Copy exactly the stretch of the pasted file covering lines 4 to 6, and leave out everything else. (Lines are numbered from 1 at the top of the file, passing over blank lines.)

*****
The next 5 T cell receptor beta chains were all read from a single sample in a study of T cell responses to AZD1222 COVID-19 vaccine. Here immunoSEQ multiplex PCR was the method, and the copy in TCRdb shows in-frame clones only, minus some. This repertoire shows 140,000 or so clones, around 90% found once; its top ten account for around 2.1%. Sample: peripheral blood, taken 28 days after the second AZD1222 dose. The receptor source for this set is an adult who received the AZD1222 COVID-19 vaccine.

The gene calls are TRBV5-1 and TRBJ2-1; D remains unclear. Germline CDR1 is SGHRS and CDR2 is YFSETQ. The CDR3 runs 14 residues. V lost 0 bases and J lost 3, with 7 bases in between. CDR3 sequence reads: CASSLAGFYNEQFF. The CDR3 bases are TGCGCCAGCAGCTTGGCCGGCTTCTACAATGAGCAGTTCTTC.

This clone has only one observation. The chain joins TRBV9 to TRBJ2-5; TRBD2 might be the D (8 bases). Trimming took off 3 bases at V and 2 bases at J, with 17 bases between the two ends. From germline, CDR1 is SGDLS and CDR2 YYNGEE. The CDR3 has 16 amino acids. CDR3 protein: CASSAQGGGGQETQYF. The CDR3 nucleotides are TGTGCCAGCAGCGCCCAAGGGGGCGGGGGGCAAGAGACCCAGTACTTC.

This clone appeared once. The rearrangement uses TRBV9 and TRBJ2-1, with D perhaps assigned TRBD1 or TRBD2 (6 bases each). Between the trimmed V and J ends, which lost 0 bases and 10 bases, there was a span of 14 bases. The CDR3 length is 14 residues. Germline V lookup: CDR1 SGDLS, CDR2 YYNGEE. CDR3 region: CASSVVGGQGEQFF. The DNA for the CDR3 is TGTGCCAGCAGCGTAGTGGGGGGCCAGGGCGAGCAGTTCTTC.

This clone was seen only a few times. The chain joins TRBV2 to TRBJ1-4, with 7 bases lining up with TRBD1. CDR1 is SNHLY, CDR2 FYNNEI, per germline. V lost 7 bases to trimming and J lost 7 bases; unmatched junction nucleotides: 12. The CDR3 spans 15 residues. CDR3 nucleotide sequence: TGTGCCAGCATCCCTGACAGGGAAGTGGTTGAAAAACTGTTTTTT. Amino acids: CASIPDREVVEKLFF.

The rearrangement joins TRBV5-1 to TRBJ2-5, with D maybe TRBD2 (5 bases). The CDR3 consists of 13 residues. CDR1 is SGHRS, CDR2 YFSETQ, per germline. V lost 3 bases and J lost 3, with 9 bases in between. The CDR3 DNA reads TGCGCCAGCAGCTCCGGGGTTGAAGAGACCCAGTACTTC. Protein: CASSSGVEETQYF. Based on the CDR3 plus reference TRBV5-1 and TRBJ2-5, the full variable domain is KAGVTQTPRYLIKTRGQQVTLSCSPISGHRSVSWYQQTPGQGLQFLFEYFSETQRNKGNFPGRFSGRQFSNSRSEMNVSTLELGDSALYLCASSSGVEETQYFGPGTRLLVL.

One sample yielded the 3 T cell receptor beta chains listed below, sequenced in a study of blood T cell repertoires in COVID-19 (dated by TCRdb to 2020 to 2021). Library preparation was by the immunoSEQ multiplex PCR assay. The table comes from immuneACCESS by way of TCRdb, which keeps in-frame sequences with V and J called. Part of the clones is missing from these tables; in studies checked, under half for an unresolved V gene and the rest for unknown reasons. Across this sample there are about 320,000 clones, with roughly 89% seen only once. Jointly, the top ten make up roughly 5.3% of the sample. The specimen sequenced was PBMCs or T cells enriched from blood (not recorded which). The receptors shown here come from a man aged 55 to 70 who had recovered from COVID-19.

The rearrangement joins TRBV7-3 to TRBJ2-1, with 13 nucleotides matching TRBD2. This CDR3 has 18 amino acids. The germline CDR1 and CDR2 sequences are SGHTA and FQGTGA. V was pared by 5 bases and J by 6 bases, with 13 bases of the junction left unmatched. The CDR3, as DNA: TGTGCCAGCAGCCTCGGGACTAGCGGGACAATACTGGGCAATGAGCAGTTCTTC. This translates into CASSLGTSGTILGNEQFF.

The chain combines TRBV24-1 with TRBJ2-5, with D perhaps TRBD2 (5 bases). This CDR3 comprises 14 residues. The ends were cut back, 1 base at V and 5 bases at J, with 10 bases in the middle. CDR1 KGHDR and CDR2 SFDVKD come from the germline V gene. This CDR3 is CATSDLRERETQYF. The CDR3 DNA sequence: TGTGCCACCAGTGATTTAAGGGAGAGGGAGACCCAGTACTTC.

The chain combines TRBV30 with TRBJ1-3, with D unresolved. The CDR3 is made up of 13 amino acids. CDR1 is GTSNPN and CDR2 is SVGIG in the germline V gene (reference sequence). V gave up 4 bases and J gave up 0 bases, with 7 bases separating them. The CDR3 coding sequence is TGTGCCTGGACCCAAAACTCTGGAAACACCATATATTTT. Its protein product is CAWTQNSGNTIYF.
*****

This clone appeared once. The rearrangement uses TRBV9 and TRBJ2-1, with D perhaps assigned TRBD1 or TRBD2 (6 bases each). Between the trimmed V and J ends, which lost 0 bases and 10 bases, there was a span of 14 bases. The CDR3 length is 14 residues. Germline V lookup: CDR1 SGDLS, CDR2 YYNGEE. CDR3 region: CASSVVGGQGEQFF. The DNA for the CDR3 is TGTGCCAGCAGCGTAGTGGGGGGCCAGGGCGAGCAGTTCTTC.

This clone was seen only a few times. The chain joins TRBV2 to TRBJ1-4, with 7 bases lining up with TRBD1. CDR1 is SNHLY, CDR2 FYNNEI, per germline. V lost 7 bases to trimming and J lost 7 bases; unmatched junction nucleotides: 12. The CDR3 spans 15 residues. CDR3 nucleotide sequence: TGTGCCAGCATCCCTGACAGGGAAGTGGTTGAAAAACTGTTTTTT. Amino acids: CASIPDREVVEKLFF.

The rearrangement joins TRBV5-1 to TRBJ2-5, with D maybe TRBD2 (5 bases). The CDR3 consists of 13 residues. CDR1 is SGHRS, CDR2 YFSETQ, per germline. V lost 3 bases and J lost 3, with 9 bases in between. The CDR3 DNA reads TGCGCCAGCAGCTCCGGGGTTGAAGAGACCCAGTACTTC. Protein: CASSSGVEETQYF. Based on the CDR3 plus reference TRBV5-1 and TRBJ2-5, the full variable domain is KAGVTQTPRYLIKTRGQQVTLSCSPISGHRSVSWYQQTPGQGLQFLFEYFSETQRNKGNFPGRFSGRQFSNSRSEMNVSTLELGDSALYLCASSSGVEETQYFGPGTRLLVL.